MUKHROVANI, Georgia (Reuters) - Georgia said it put down a mutiny at a military base on Tuesday and accused Moscow of trying to foment a wider rebellion on the eve of NATO war games in the former Soviet republic.
Russia, which fought a war with neighboring Georgia last year, denied involvement and said President Mikheil Saakashvili was trying to shift the blame for weeks of opposition protests demanding he resign.
Around 30 tanks and armored personnel carriers entered the Mukhrovani tank base 19 km (12 miles) from Tbilisi about three hours after news broke of a military uprising. Saakashvili later followed them, and authorities said the rebellion was over.
It was not clear how many of the 500 soldiers at the base were involved, but their commander was arrested along with seven other military police officers. Three others were on the run, said police, who also detained 13 civilians.
Georgian Defense Minister David Sikharulidze said the rebellion was aimed at disrupting month-long NATO exercises beginning on Wednesday at a former Russian air force base several kilometers from Mukhrovani.
Russia has described the planned exercises as “muscle-flexing.”
“What happened today is the end of that dark era when certain forces try to undermine Georgian statehood,” Sikharulidze said.
Earlier, Russia’s Interfax news agency said Mukhrovani base commander Mamuka Gorgishvili had made a statement criticizing the government. He pledged not to use force in the stand-off on the streets between opposition supporters and the authorities.
“One cannot look calmly at the process of the country falling apart, at the ongoing confrontation. But our tank unit will not resort to any aggressive actions,” the agency quoted Gorgishvili as saying.
After his arrest, police released a video of Gorgishvili telling police another officer had offered him money to send tanks to Tbilisi, saying “the opposition is waiting.”
PENTAGON: “ISOLATED INCIDENT”
A spokesman for the U.S. Pentagon said the mutiny appeared to be “a fairly isolated incident at this point.”
Saakashvili accused the plotters of links to Moscow and demanded Russia “refrain from provocations.”
Georgia’s opposition accused the government of staging “a show” to deflect attention from their protests over his record on democracy and last year’s war.
Russia said Saakashvili’s accusations were “insane.”
“Instead of dialogue inside the country, the Georgian leadership is trying to accuse Russia of totally insane things,” Russian Deputy Foreign Minister Grigory Karasin told reporters.
Military experts in Tbilisi suggested the rebellion could be linked with plans to use troops to end opposition road blocks paralyzing Tbilisi, with some officers refusing to participate.
“This chimes with what we are hearing from military sources,” a senior Western diplomat said.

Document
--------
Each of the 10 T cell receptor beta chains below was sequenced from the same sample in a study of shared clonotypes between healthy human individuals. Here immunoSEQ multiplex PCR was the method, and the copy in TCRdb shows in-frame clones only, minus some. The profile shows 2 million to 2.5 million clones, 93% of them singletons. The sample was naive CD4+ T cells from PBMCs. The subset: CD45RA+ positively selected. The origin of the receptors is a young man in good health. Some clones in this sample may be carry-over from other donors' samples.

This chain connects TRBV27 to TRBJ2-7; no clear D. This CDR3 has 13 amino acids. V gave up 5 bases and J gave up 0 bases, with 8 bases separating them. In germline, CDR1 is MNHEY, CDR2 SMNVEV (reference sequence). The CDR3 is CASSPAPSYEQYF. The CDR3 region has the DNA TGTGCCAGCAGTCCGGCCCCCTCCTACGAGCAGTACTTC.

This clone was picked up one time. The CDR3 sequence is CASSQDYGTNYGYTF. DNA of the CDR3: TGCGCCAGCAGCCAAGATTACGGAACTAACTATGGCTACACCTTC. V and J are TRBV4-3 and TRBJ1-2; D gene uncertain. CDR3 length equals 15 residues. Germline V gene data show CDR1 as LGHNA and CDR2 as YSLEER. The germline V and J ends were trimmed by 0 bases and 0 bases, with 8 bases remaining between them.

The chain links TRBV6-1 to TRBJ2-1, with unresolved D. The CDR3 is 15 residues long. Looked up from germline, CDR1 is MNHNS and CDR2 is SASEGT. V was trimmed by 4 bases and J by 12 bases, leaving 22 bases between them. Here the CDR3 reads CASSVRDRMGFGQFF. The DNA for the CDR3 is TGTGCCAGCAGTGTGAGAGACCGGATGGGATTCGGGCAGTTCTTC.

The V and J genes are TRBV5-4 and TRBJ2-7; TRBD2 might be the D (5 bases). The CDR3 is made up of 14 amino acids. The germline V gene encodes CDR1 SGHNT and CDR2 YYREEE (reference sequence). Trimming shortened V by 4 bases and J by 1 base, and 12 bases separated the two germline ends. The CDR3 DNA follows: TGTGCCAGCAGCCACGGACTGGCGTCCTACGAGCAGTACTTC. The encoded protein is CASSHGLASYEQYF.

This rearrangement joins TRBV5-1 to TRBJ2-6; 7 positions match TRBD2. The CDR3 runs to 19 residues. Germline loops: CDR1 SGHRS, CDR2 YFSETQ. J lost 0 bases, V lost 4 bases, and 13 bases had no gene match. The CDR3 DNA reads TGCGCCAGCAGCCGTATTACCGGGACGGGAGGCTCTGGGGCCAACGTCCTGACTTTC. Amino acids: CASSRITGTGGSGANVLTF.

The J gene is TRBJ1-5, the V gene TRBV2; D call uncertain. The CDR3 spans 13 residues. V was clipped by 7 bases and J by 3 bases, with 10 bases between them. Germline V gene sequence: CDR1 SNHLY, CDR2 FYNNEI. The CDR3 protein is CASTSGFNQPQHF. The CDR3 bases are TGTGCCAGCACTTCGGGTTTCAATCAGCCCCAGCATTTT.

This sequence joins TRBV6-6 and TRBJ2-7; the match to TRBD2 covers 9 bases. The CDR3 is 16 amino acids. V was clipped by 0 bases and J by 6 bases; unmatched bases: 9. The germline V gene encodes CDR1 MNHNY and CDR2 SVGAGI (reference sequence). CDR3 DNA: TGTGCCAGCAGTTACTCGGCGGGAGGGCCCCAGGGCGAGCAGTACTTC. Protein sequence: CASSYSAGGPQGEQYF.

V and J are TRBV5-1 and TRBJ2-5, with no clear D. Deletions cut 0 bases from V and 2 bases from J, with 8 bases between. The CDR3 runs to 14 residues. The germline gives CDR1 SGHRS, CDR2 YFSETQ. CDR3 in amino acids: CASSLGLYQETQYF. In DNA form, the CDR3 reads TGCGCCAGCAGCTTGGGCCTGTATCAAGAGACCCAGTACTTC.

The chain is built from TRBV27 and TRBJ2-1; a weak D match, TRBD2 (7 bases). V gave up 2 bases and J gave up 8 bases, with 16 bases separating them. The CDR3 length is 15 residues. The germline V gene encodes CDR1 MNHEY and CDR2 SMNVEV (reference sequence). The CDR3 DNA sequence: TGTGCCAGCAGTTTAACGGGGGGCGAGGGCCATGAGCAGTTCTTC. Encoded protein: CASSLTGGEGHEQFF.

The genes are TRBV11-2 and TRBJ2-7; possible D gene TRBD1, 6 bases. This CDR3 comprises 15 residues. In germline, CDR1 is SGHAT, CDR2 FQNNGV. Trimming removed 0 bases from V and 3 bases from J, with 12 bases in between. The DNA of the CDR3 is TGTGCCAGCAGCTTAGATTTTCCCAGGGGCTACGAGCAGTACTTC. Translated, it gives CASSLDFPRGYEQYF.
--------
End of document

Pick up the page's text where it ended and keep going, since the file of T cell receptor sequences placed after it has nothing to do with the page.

Georgia lost a brief war against neighboring Russia last August when Russia crushed in days a Georgian assault on the rebel pro-Moscow region of South Ossetia. Conflict over South Ossetia and another breakaway region, Abkhazia, destabilized Georgia in the early 1990s.
The August war slammed the brakes on Georgia’s bid for membership of NATO, which the Kremlin fiercely opposes as an encroachment on its traditional sphere of influence. It has also increased pressure on Saakashvili.
Ties between Russia and NATO came under new strain on Tuesday when Moscow said it would order out two Canadian NATO envoys on Wednesday in response to the alliance’s expulsion last week of two Brussels-based Russian diplomats, Interfax reported, quoting an unnamed Foreign Ministry official.
Russian Foreign Minister Sergei Lavrov dropped plans to attend a meeting of the NATO-Russia Council this month in protest at the expulsion of Russians. NATO said it regretted Moscow’s decision and hoped a new date would be agreed.
Fitch ratings agency said it would likely cut Georgia’s B+ debt rating if political instability continued.
Russia’s NATO envoy Dmitry Rogozin said NATO would be better off holding its exercises in a “madhouse,” since “Georgia’s military cannot properly receive their colleagues because they are rioting against their own president.”
The NATO exercises involving some 1,000 soldiers from member states and partner nations are intended as a gesture of solidarity for Georgia, which sits at the heart of a region crucial for energy transit from the Caspian Sea to Europe.
They are due to take place around 70 km (44 miles) from the nearest Russian troop positions in breakaway South Ossetia.
The rebel region’s leader Eduard Kokoity told Interfax it had assembled several military units at its border with Georgia following Tuesday’s mutiny and had put the region on alert.
Russian ally Armenia said on Tuesday it had decided against participating, citing “the current situation.” Kazakhstan and Serbia have also pulled out.
Additional reporting by Margarita Antidze and Matt Robinson in Tbilisi, Oleg Shchedrov, Dmitry Solovyov and Amie Ferris-Rotman in Moscow. Writing by Matt Robinson; Editing by Sophie Hares